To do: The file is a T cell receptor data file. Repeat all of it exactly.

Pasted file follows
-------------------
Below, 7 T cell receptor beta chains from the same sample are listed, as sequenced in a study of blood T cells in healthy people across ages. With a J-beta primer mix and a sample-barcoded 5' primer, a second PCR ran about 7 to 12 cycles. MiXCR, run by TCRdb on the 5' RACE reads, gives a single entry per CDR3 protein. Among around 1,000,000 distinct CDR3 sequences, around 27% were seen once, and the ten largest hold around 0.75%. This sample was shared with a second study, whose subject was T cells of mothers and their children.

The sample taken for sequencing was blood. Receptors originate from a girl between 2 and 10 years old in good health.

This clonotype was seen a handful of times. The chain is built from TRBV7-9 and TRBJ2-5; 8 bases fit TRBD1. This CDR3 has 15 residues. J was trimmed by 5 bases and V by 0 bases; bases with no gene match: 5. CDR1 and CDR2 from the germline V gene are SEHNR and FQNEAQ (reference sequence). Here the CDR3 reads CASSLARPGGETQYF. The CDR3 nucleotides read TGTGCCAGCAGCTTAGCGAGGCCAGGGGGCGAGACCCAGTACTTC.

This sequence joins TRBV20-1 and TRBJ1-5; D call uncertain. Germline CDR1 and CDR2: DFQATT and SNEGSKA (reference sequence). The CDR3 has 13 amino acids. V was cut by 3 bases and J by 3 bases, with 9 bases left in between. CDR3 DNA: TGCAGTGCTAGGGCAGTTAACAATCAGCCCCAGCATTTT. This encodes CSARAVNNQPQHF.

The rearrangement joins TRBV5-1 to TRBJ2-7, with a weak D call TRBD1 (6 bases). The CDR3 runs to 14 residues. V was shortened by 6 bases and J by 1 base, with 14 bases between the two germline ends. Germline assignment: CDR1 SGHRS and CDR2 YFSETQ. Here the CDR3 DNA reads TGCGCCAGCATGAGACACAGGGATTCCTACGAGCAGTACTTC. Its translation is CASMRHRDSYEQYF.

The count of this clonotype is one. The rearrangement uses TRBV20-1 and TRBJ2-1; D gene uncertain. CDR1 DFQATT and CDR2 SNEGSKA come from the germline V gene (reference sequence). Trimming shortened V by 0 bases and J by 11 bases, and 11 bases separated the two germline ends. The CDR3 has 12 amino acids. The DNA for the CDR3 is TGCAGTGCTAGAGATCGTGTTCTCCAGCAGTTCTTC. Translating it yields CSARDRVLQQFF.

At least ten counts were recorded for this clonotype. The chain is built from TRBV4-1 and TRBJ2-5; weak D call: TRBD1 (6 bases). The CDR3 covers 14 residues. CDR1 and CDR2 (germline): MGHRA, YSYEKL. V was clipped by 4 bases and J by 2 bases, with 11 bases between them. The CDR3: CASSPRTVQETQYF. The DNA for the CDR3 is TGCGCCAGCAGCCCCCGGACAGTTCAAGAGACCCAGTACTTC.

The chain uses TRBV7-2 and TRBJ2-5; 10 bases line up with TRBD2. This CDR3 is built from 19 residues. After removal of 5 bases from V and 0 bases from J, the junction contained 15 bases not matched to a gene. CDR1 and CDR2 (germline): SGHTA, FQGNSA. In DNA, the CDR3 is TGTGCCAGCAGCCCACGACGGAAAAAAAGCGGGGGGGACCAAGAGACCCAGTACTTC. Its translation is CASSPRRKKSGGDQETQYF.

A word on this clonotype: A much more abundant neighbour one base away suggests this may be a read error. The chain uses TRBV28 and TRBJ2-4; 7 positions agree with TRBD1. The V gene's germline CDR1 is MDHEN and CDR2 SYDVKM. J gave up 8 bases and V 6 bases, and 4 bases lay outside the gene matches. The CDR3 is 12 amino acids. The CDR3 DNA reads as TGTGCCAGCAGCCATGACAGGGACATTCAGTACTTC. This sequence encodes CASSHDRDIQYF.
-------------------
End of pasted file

Below, 7 T cell receptor beta chains from the same sample are listed, as sequenced in a study of blood T cells in healthy people across ages. With a J-beta primer mix and a sample-barcoded 5' primer, a second PCR ran about 7 to 12 cycles. MiXCR, run by TCRdb on the 5' RACE reads, gives a single entry per CDR3 protein. Among around 1,000,000 distinct CDR3 sequences, around 27% were seen once, and the ten largest hold around 0.75%. This sample was shared with a second study, whose subject was T cells of mothers and their children.

The sample taken for sequencing was blood. Receptors originate from a girl between 2 and 10 years old in good health.

This clonotype was seen a handful of times. The chain is built from TRBV7-9 and TRBJ2-5; 8 bases fit TRBD1. This CDR3 has 15 residues. J was trimmed by 5 bases and V by 0 bases; bases with no gene match: 5. CDR1 and CDR2 from the germline V gene are SEHNR and FQNEAQ (reference sequence). Here the CDR3 reads CASSLARPGGETQYF. The CDR3 nucleotides read TGTGCCAGCAGCTTAGCGAGGCCAGGGGGCGAGACCCAGTACTTC.

This sequence joins TRBV20-1 and TRBJ1-5; D call uncertain. Germline CDR1 and CDR2: DFQATT and SNEGSKA (reference sequence). The CDR3 has 13 amino acids. V was cut by 3 bases and J by 3 bases, with 9 bases left in between. CDR3 DNA: TGCAGTGCTAGGGCAGTTAACAATCAGCCCCAGCATTTT. This encodes CSARAVNNQPQHF.

The rearrangement joins TRBV5-1 to TRBJ2-7, with a weak D call TRBD1 (6 bases). The CDR3 runs to 14 residues. V was shortened by 6 bases and J by 1 base, with 14 bases between the two germline ends. Germline assignment: CDR1 SGHRS and CDR2 YFSETQ. Here the CDR3 DNA reads TGCGCCAGCATGAGACACAGGGATTCCTACGAGCAGTACTTC. Its translation is CASMRHRDSYEQYF.

The count of this clonotype is one. The rearrangement uses TRBV20-1 and TRBJ2-1; D gene uncertain. CDR1 DFQATT and CDR2 SNEGSKA come from the germline V gene (reference sequence). Trimming shortened V by 0 bases and J by 11 bases, and 11 bases separated the two germline ends. The CDR3 has 12 amino acids. The DNA for the CDR3 is TGCAGTGCTAGAGATCGTGTTCTCCAGCAGTTCTTC. Translating it yields CSARDRVLQQFF.

At least ten counts were recorded for this clonotype. The chain is built from TRBV4-1 and TRBJ2-5; weak D call: TRBD1 (6 bases). The CDR3 covers 14 residues. CDR1 and CDR2 (germline): MGHRA, YSYEKL. V was clipped by 4 bases and J by 2 bases, with 11 bases between them. The CDR3: CASSPRTVQETQYF. The DNA for the CDR3 is TGCGCCAGCAGCCCCCGGACAGTTCAAGAGACCCAGTACTTC.

The chain uses TRBV7-2 and TRBJ2-5; 10 bases line up with TRBD2. This CDR3 is built from 19 residues. After removal of 5 bases from V and 0 bases from J, the junction contained 15 bases not matched to a gene. CDR1 and CDR2 (germline): SGHTA, FQGNSA. In DNA, the CDR3 is TGTGCCAGCAGCCCACGACGGAAAAAAAGCGGGGGGGACCAAGAGACCCAGTACTTC. Its translation is CASSPRRKKSGGDQETQYF.

A word on this clonotype: A much more abundant neighbour one base away suggests this may be a read error. The chain uses TRBV28 and TRBJ2-4; 7 positions agree with TRBD1. The V gene's germline CDR1 is MDHEN and CDR2 SYDVKM. J gave up 8 bases and V 6 bases, and 4 bases lay outside the gene matches. The CDR3 is 12 amino acids. The CDR3 DNA reads as TGTGCCAGCAGCCATGACAGGGACATTCAGTACTTC. This sequence encodes CASSHDRDIQYF.